Author(s): Valenzuela AS, Benomar N, Abriouel H, Caamero MM, Glvez A
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Abstract A collection of isolates from uncooked seafoods (molluscs, fish, and fish fillets) were identified as Enterococcus faecium species and studied in further detail. Isolates were clustered in well-defined genomic groups according to food origin after ERIC-PCR analysis. Four isolates (FR 1-2, FB 1-3-B, FB 3-1, FTA 1-2) decarboxylated lysine, ornithine, and tyrosine. Isolate FR 1-2 also decarboxylated histidine. Most isolates were sensitive to antibiotics of clinical use, but resistance was detected more frequently towards nitrofurantoin (50\%), erythromycin (33.33\%) or rifampicin (33.33\%) to quinupristin/dalfopristin (12.5\%). Resistance to beta-lactams or vancomycin was not detected. The enterococcal antigen A was the presumed virulence trait detected most frequently. None of isolates carried haemolysin/cytolysin genes. Twelve isolates produced anti-listerial activity. Among them, seven isolates also produced bacteriocin-like inhibitory substances against other enterococci, and one isolate was also able to inhibit Staphylococcus aureus. Three isolates only were active against Listeria monocytogenes, and two only were active against enterococci. One bacteriocinogenic isolate carried the enterocin A structural gene, but genes corresponding to other enterocins (EntB, EntP, EntQ, Ent1071, EntL50A/EntL50B, and Ent31) were not detected. Bacteriocin-producing enterococci lacking undesirable traits (such as antibiotic resistance or biogenic amine production) or their produced bacteriocins could be potential candidates to aid in preservation of seafoods and other food products as well. 2010 Elsevier Ltd. All rights reserved.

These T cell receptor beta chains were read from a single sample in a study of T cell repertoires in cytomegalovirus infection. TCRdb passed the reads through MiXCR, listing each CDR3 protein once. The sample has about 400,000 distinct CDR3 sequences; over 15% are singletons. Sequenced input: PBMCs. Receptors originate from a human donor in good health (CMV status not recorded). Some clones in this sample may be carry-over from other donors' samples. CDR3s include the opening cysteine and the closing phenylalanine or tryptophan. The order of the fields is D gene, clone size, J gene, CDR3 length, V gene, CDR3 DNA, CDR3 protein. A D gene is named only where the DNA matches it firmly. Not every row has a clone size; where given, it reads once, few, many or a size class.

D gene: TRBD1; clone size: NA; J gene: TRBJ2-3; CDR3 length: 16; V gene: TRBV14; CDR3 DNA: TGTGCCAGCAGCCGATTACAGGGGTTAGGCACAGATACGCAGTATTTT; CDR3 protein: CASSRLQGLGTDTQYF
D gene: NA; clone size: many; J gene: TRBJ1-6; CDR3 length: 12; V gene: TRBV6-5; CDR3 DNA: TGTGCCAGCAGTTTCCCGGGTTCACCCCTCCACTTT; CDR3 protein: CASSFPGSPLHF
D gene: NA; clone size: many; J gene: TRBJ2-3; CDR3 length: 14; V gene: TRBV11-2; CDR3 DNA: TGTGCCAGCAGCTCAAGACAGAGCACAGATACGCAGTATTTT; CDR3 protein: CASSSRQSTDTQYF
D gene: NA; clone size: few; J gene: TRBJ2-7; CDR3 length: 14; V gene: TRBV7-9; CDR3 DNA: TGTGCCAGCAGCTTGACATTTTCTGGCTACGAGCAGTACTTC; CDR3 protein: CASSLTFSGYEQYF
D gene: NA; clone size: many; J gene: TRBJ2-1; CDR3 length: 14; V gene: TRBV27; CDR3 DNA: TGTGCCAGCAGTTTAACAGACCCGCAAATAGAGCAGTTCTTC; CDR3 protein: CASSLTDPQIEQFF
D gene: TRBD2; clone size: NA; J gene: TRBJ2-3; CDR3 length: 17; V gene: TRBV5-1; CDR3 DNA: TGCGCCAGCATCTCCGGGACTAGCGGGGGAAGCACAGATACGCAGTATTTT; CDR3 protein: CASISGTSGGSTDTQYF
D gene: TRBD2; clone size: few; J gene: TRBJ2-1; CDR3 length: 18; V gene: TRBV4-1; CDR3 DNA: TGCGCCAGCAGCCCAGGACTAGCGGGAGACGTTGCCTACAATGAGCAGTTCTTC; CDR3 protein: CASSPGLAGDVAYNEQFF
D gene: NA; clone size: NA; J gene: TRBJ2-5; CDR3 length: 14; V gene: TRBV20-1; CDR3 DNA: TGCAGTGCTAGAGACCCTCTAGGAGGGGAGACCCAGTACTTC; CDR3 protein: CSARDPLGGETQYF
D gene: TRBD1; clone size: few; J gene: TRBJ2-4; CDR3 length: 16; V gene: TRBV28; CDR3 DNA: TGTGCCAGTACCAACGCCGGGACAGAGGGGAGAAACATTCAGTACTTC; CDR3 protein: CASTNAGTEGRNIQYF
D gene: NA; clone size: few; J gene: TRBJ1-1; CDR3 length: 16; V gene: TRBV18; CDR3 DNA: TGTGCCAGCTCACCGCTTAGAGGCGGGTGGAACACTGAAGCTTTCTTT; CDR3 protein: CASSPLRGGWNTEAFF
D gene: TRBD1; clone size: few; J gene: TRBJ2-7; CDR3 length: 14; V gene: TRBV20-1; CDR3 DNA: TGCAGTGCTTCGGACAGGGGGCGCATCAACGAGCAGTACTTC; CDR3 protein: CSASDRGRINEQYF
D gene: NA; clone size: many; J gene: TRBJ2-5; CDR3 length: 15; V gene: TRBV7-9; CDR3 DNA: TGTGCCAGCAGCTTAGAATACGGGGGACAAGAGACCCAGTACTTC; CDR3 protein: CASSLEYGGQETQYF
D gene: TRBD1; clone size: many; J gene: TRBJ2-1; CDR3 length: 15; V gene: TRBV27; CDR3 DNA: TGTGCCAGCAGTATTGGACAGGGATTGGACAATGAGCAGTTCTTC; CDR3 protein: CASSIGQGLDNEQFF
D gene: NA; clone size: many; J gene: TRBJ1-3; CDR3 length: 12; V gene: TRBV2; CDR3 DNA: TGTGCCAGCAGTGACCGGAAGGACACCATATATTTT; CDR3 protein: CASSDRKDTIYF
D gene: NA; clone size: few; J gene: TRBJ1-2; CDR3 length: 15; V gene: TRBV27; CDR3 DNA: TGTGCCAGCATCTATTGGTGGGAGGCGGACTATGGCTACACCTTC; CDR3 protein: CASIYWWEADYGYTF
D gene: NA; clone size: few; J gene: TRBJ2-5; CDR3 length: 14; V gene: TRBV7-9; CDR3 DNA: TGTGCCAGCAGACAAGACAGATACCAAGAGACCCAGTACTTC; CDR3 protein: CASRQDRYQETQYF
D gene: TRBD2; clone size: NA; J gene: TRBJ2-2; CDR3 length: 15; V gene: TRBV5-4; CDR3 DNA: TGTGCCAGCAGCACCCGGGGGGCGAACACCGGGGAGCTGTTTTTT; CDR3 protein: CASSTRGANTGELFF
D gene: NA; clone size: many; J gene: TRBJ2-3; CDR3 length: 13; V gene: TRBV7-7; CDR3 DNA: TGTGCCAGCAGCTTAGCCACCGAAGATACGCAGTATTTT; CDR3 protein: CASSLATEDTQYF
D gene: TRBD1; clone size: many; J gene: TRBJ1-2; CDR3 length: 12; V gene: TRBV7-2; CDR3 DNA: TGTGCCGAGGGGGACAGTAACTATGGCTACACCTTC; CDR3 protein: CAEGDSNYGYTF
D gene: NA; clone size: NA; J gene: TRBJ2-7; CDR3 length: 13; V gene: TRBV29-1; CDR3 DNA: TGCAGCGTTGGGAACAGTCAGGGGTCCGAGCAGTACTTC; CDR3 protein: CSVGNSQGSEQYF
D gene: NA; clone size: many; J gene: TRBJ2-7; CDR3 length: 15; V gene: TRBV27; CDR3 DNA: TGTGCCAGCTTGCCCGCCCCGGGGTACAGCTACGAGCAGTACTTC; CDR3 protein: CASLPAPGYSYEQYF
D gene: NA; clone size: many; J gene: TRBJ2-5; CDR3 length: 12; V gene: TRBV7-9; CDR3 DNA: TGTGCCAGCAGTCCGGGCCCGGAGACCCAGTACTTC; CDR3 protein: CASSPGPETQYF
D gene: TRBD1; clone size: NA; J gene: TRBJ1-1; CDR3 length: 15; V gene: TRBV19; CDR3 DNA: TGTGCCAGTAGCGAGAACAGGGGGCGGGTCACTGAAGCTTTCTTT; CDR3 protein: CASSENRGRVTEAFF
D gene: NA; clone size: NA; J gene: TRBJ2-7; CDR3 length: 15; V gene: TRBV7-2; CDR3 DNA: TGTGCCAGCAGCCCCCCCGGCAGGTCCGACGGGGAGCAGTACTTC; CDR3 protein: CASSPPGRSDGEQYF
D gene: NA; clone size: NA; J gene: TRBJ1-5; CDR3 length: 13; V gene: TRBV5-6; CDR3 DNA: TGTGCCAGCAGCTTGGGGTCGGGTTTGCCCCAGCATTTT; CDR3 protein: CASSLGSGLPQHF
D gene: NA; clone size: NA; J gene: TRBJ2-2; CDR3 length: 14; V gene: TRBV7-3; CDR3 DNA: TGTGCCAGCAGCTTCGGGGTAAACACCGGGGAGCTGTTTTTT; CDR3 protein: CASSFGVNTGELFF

This article was published in Food Microbiol
and referenced in Journal of Bioprocessing & Biotechniques